It’s 1919, the end of WWI and an Australian father (Russell Crowe) leaves his outback farm to travel to Gallipoli, Turkey hoping to, at the very least, claim the bodies of his three missing sons from among the thousands of casualties racked up in that tragic bloodbath. Since he’s been gifted with the power to find water, he figures that he’ll be able to find his boys’ bodies in the mud and muck and, once he’s done that, he plans to lay them to rest next to the grave of his wife, a grief-ravaged suicide. Arriving in Turkey, he’s stymied by stuffy, anti-Brit obstructionist Army functionaries but finds sympathy from a Turkish widow (Olga Kurylenko) and her son (Dylan Georgiades) and a friendly commander (Yilmaz Erdogan) who assists Brits and Australians in locating the graves of their dead.

The Water Diviner, scripted by Andrew Knight and Andrew Anastasios, is the first film directed by Russell Crowe and, even in the long shadow of Peter Weir’s Gallipoli, it’s clear that Crowe has his heart in the right place and his ambitions set high. He’s after something passionate, anti-war, epic, yet intimate. Crowe is on pretty solid ground when the film, glowingly shot by Andrew Lesnie (the Lord of the Rings films), focuses on flashbacks of his character reading The Arabian Knights to his sons — the book inspires his sons to go off to war — but things wobble in scenes meant to portray a shared mutual sense of loss and a bit of romance with the gorgeous Kurylenko, owner of the Istanbul hotel at which Crowe stays.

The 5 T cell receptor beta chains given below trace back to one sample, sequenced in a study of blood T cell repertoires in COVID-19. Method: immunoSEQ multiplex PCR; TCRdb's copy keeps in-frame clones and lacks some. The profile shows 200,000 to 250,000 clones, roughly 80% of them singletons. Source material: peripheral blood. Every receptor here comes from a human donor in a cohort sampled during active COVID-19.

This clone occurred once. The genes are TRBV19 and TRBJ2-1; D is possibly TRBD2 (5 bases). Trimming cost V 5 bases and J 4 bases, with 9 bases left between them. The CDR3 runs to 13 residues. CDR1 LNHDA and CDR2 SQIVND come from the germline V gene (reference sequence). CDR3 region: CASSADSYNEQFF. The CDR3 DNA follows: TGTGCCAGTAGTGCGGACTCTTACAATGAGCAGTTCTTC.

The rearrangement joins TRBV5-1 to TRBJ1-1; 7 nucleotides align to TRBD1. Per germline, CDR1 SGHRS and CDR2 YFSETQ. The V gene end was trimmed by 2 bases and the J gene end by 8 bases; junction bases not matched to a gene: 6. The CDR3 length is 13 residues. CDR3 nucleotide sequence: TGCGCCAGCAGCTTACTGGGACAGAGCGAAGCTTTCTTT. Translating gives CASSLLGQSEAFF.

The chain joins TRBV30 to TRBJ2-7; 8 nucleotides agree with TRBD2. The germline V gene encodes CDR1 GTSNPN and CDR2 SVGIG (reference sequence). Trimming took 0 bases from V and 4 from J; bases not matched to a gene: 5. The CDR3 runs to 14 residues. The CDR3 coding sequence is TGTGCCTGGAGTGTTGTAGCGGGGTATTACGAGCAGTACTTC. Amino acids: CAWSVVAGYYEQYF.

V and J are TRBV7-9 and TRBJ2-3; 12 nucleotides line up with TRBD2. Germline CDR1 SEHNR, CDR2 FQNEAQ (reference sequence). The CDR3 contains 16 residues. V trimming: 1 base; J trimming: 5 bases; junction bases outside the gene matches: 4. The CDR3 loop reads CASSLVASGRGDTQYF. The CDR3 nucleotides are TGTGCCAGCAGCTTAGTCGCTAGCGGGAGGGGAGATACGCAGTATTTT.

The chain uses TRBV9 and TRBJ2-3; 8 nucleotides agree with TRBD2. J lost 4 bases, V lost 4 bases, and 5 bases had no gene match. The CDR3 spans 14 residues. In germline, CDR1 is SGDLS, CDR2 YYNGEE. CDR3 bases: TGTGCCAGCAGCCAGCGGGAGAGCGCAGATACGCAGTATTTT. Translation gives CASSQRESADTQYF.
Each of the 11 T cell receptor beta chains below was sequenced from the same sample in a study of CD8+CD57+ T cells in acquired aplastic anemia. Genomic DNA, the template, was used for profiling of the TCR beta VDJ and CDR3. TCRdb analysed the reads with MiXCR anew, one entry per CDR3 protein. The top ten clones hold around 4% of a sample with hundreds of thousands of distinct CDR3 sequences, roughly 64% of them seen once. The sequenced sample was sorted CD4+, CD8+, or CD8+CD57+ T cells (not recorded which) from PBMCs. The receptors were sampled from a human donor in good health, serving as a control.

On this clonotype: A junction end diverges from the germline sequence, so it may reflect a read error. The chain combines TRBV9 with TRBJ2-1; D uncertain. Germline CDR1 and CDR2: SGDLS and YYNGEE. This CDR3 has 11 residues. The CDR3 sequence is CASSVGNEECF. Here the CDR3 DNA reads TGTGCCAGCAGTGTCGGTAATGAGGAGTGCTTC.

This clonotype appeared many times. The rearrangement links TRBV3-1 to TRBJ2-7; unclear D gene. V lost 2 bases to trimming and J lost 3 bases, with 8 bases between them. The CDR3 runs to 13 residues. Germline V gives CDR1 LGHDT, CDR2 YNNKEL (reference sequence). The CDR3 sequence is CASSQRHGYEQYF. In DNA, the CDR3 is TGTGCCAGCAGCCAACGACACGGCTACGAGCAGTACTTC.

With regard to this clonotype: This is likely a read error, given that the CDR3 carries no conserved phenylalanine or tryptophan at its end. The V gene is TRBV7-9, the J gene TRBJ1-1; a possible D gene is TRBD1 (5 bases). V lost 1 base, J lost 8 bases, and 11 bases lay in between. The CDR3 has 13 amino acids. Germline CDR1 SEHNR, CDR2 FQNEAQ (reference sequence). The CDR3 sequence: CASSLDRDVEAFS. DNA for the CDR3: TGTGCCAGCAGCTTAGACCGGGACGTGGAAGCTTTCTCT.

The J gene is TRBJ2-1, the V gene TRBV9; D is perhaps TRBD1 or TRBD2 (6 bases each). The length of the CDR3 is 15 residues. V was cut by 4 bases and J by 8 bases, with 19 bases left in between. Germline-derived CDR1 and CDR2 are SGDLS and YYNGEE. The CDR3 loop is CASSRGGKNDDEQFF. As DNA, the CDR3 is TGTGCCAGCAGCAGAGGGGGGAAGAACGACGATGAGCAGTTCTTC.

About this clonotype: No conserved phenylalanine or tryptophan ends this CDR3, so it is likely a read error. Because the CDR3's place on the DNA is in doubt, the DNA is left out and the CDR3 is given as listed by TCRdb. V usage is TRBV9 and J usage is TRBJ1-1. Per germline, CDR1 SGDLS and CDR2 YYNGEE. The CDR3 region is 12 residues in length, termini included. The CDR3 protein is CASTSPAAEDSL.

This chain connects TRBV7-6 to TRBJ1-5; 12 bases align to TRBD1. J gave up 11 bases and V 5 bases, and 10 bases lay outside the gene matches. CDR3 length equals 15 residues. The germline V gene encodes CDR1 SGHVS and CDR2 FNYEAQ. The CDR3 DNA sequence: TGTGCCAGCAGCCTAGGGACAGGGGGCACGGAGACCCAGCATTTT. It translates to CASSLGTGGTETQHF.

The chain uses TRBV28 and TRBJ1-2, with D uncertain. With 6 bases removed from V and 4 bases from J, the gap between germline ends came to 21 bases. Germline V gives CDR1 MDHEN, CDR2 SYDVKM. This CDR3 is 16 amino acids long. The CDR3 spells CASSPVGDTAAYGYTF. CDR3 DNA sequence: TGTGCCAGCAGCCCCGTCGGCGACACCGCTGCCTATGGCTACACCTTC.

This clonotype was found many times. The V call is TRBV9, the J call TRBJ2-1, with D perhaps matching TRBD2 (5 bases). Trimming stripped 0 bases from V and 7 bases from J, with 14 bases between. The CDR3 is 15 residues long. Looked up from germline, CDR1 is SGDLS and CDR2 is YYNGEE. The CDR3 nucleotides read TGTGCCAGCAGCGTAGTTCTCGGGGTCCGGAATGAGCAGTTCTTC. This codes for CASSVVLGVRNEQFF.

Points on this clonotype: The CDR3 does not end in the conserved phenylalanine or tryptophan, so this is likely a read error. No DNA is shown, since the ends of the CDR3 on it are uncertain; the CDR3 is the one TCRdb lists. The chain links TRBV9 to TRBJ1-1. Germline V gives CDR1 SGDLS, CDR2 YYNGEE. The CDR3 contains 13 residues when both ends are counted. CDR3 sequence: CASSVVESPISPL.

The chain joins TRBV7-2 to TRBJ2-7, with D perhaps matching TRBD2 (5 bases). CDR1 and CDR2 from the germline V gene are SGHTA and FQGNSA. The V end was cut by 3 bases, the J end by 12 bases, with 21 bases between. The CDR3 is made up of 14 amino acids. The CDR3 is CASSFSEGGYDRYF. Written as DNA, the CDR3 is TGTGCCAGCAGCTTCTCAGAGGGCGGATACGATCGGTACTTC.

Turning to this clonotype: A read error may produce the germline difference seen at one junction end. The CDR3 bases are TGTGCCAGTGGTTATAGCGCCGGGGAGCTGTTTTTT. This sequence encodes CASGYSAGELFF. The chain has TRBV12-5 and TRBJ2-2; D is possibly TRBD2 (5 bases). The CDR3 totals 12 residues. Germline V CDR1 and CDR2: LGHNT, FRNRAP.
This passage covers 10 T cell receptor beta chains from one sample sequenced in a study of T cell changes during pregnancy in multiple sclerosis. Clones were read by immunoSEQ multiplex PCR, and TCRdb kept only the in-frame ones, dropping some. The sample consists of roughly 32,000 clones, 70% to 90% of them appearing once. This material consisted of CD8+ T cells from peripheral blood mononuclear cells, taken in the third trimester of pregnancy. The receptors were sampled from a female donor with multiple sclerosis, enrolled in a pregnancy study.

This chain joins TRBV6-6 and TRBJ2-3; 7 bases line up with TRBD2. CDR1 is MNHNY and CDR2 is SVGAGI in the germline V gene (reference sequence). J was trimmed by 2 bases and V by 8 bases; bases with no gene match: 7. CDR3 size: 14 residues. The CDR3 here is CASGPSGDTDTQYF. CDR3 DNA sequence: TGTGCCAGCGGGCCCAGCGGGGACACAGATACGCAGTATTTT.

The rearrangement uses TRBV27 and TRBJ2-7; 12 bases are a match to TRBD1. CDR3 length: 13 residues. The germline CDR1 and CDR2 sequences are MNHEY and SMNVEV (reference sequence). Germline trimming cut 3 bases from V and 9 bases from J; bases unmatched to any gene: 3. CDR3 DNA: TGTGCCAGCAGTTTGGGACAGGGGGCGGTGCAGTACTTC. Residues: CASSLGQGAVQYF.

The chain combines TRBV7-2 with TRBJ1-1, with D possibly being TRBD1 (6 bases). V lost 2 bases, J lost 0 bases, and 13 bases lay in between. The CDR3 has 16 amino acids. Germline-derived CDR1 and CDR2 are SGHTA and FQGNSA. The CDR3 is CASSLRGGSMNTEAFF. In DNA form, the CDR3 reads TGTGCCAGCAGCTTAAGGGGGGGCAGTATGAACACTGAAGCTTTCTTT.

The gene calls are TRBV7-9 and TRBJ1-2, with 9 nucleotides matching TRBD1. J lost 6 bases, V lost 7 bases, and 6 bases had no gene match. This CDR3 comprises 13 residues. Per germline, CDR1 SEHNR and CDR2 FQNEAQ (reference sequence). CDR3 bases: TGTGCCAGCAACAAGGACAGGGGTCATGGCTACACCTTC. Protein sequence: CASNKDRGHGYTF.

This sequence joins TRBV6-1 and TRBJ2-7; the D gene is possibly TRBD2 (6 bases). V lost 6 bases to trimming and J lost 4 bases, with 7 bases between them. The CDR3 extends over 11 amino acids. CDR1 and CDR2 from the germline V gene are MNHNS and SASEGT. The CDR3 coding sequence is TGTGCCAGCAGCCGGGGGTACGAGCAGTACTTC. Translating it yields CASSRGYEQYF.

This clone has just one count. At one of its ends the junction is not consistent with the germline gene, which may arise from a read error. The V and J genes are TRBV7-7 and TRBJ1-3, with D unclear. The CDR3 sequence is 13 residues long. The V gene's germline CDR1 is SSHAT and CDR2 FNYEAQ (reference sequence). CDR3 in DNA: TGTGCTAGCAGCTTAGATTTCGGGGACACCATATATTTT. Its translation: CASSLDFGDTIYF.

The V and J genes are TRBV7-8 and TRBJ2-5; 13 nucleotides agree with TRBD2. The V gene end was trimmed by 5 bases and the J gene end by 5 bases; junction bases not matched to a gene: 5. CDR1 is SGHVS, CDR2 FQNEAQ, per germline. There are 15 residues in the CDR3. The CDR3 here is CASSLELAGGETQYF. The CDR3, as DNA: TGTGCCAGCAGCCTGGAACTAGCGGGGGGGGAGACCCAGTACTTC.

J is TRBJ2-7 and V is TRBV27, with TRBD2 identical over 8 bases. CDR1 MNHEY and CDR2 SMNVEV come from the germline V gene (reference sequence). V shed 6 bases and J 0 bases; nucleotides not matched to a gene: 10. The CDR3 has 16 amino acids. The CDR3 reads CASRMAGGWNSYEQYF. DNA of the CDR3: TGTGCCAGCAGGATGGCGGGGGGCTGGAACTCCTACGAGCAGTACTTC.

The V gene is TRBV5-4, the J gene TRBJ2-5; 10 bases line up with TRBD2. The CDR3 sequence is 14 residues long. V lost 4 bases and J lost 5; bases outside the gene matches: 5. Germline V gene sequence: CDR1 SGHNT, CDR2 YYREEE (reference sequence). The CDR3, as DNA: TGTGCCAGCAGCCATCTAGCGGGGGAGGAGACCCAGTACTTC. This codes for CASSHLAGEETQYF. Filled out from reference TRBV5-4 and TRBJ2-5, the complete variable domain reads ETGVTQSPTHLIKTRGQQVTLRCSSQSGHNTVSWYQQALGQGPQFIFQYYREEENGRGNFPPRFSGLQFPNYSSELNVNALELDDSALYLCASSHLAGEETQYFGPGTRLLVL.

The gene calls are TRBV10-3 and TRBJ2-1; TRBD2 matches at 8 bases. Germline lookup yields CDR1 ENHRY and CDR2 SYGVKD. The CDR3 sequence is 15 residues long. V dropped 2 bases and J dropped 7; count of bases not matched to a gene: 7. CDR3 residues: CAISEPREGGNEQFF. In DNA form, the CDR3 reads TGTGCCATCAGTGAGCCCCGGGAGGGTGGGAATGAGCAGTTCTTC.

Where the script and movie go seriously wonky, though, is whenever things descend into cheap, treacly, unearned sentimentality. Which is often. More fatally, the film makes a breakneck detour into post-war Turkey’s philosophies, politics and displacement, becoming a rip-roaring adventure complete with speeding trains, gunfights, and even a bit of pro-war chest-thumping at odds with what’s come before. Crowe, who’s been having a rough time finding his footing again for a decade now, underplays his role so self-consciously that when he wants us to feel his pain, all we feel is his ego. He fails to move us. And so does The Water Diviner. ** ½